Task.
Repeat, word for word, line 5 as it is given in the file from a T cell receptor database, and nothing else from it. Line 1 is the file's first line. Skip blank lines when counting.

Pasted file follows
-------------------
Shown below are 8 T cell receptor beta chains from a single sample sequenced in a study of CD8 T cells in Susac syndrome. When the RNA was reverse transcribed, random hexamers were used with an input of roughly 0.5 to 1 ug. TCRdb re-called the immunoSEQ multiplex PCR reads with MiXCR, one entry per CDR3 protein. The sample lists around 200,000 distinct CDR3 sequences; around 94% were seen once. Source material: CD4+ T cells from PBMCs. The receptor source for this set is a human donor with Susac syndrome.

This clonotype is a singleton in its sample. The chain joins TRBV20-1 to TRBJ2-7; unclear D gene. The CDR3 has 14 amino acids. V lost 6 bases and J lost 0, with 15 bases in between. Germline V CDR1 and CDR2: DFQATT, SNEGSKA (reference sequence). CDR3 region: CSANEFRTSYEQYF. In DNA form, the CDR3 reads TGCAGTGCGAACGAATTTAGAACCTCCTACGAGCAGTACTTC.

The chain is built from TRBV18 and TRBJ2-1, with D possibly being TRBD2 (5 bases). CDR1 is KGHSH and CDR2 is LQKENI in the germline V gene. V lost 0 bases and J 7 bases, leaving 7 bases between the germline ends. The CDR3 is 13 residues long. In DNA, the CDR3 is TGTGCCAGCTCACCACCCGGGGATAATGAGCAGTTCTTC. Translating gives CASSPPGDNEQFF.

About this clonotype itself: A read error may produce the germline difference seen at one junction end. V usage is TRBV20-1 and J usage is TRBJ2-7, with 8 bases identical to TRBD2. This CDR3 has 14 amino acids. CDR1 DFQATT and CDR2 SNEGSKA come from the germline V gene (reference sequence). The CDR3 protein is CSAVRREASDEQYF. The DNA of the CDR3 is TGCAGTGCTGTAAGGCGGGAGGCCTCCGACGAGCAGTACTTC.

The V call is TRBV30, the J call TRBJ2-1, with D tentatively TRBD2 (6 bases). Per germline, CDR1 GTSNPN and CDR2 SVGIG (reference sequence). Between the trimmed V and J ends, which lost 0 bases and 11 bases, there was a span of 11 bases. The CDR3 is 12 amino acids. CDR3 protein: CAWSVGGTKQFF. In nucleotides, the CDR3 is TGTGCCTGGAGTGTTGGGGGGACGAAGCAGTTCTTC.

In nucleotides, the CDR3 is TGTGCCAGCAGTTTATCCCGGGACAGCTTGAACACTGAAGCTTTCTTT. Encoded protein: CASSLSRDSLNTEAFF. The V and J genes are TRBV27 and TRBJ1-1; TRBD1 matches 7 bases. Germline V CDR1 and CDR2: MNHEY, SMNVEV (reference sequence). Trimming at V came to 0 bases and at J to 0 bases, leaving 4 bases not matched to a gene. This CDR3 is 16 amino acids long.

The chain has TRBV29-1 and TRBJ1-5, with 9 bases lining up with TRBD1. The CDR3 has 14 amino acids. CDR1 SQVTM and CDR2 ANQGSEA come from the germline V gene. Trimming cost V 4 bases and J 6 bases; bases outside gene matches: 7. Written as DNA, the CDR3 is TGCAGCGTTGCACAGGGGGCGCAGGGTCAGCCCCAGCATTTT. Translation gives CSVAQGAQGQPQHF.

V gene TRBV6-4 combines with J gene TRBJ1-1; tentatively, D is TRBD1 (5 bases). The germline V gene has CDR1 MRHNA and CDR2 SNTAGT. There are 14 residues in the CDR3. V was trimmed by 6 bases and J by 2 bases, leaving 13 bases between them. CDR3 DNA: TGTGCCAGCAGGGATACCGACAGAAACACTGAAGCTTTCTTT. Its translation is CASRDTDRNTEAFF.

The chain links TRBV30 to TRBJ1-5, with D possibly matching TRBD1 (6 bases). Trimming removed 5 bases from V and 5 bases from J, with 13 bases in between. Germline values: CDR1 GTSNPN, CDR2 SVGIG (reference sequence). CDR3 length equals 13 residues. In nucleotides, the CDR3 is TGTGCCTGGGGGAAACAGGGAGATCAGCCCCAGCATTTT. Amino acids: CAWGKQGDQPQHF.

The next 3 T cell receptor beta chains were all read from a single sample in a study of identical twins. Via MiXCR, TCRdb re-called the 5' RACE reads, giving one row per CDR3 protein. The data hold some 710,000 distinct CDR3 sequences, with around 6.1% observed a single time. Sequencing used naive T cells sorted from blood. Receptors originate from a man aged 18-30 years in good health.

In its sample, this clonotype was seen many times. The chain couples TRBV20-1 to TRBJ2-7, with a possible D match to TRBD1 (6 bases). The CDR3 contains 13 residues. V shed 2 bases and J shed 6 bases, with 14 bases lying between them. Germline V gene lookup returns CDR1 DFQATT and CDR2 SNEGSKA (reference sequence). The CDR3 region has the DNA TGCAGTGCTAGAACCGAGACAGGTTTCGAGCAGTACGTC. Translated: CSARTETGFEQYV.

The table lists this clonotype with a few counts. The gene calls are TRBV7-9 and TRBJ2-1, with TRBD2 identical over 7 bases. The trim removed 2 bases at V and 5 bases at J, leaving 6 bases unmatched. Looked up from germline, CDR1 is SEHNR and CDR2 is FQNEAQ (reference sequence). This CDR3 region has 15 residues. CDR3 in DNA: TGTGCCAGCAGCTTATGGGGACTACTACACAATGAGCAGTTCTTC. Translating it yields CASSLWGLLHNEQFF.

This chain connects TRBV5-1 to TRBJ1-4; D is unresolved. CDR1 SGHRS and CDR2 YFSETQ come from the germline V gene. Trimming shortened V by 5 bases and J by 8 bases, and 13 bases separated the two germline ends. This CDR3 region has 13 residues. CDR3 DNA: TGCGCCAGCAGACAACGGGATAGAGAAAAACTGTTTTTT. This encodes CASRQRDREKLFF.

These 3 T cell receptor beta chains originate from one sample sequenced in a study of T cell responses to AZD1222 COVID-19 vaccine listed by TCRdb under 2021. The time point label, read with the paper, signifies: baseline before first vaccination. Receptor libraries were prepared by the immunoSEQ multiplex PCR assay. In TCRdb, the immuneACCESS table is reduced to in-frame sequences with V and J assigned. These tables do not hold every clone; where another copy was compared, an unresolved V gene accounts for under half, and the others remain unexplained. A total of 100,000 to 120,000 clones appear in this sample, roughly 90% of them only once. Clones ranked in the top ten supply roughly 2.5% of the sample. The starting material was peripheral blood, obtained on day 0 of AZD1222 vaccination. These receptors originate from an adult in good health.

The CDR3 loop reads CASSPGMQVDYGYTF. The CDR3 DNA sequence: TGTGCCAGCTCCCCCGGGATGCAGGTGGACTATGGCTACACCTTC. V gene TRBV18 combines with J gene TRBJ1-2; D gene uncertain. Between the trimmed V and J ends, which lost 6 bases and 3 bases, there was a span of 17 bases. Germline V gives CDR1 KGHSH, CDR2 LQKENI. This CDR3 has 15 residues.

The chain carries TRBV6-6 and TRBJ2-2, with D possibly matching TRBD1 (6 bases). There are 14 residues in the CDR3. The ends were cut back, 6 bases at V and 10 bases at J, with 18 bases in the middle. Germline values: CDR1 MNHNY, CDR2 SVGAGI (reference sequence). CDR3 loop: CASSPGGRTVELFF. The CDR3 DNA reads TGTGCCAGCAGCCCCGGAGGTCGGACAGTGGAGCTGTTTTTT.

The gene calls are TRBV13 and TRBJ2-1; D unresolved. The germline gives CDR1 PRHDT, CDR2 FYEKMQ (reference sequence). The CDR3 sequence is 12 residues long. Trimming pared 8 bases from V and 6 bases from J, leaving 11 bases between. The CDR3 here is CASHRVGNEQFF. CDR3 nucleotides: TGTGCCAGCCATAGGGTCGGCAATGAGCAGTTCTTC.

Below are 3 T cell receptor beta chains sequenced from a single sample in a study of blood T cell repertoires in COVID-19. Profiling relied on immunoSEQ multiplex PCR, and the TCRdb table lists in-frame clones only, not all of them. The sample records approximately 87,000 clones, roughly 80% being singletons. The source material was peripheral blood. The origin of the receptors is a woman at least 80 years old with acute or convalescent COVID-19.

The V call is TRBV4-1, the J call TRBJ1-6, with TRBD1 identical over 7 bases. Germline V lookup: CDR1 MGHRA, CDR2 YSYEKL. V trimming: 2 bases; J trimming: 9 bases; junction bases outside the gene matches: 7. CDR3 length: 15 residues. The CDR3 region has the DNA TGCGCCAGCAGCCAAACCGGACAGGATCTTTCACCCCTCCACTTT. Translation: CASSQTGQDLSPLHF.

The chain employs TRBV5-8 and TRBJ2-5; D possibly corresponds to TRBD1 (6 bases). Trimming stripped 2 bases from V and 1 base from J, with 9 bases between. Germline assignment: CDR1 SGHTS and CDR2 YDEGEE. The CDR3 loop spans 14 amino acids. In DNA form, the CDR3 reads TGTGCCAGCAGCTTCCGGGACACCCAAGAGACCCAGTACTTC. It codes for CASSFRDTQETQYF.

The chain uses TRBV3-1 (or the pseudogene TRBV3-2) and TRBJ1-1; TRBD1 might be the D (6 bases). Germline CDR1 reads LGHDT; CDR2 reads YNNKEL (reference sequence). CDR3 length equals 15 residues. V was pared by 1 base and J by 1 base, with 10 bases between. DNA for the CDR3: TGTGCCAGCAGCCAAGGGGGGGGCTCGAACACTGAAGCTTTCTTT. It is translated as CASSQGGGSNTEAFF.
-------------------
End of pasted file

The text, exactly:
The V call is TRBV30, the J call TRBJ2-1, with D tentatively TRBD2 (6 bases). Per germline, CDR1 GTSNPN and CDR2 SVGIG (reference sequence). Between the trimmed V and J ends, which lost 0 bases and 11 bases, there was a span of 11 bases. The CDR3 is 12 amino acids. CDR3 protein: CAWSVGGTKQFF. In nucleotides, the CDR3 is TGTGCCTGGAGTGTTGGGGGGACGAAGCAGTTCTTC.